Read publication

Any company that makes sales through the Internet to New Jersey consumers should be aware of a recent trend in consumer class actions based on New Jersey’s Truth-in-Consumer Contract, Warranty and Notice Act (the TCCWNA), N.J.S.A. 56:12-14, et seq. The plaintiff’s bar is attracted to the TCCWNA as a basis for consumer class actions because, like many other statutes underlying consumer class actions [1], it provides for statutory damages and attorneys’ fees to consumers even in the absence of actual financial loss or injury.[2] In addition, the statute provides no exception for a seller’s good faith compliance and expressly applies to consumers and “prospective” consumers. With such a broad definition of potential plaintiffs and the broad reach of an online sales platform, the minimum statutory award of USD 100 per TCCWNA violation can quickly become excessive when aggregated in a class action setting.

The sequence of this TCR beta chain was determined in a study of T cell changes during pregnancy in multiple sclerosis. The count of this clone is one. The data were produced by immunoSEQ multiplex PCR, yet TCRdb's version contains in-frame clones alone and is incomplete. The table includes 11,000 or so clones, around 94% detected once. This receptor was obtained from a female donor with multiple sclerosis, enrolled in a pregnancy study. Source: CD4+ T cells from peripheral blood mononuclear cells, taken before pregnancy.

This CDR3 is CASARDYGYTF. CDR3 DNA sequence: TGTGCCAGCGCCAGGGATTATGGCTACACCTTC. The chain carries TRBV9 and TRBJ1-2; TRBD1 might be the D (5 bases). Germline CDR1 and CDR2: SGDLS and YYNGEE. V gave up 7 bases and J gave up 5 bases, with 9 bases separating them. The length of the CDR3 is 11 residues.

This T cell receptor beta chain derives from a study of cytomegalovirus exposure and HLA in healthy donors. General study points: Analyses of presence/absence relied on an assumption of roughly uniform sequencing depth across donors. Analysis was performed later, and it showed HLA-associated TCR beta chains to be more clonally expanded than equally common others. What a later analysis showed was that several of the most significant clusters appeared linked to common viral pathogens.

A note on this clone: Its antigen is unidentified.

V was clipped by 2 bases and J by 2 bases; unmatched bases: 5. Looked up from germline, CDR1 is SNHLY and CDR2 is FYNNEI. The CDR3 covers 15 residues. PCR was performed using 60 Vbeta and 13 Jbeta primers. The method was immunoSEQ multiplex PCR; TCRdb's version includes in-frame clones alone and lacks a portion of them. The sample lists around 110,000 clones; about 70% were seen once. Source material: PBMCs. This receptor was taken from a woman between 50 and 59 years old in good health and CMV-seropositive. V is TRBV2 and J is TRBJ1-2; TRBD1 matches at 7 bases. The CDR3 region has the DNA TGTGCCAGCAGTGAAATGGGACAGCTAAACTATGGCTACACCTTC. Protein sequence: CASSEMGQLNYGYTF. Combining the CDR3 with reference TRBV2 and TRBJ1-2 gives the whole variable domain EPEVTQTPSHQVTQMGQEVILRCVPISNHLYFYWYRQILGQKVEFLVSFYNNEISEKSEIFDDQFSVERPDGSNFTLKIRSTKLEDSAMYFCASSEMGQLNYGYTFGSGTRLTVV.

[1] At the time of this writing, the highly publicized case, Spokeo, Inc. v. Robins, 135 S.Ct. 1892, 191 L.Ed.2d 762 (2015), is pending at the Supreme Court of the United States, which decision may determine whether Congress can confer Article III standing by authorizing a private right of action based on the violation of a statute alone, despite a plaintiff having suffered no concrete harm. The Supreme Court’s decision could have profound effects on the proliferation of consumer class actions alleging only a statutory violation with no accompanying tangible injury (e.g., FCRA, FACTA, TCPA, VPPA, ECPA, SCA, CCPA, RESPA, ERISA, ADA).

[2] Barrows v. Chase Manhattan Mortg. Corp., 465 F. Supp. 2d 347, 362 (D.N.J. 2006) (TCCWNA “provides a remedy even if a plaintiff has not suffered any actual damages”).

Explore More Insight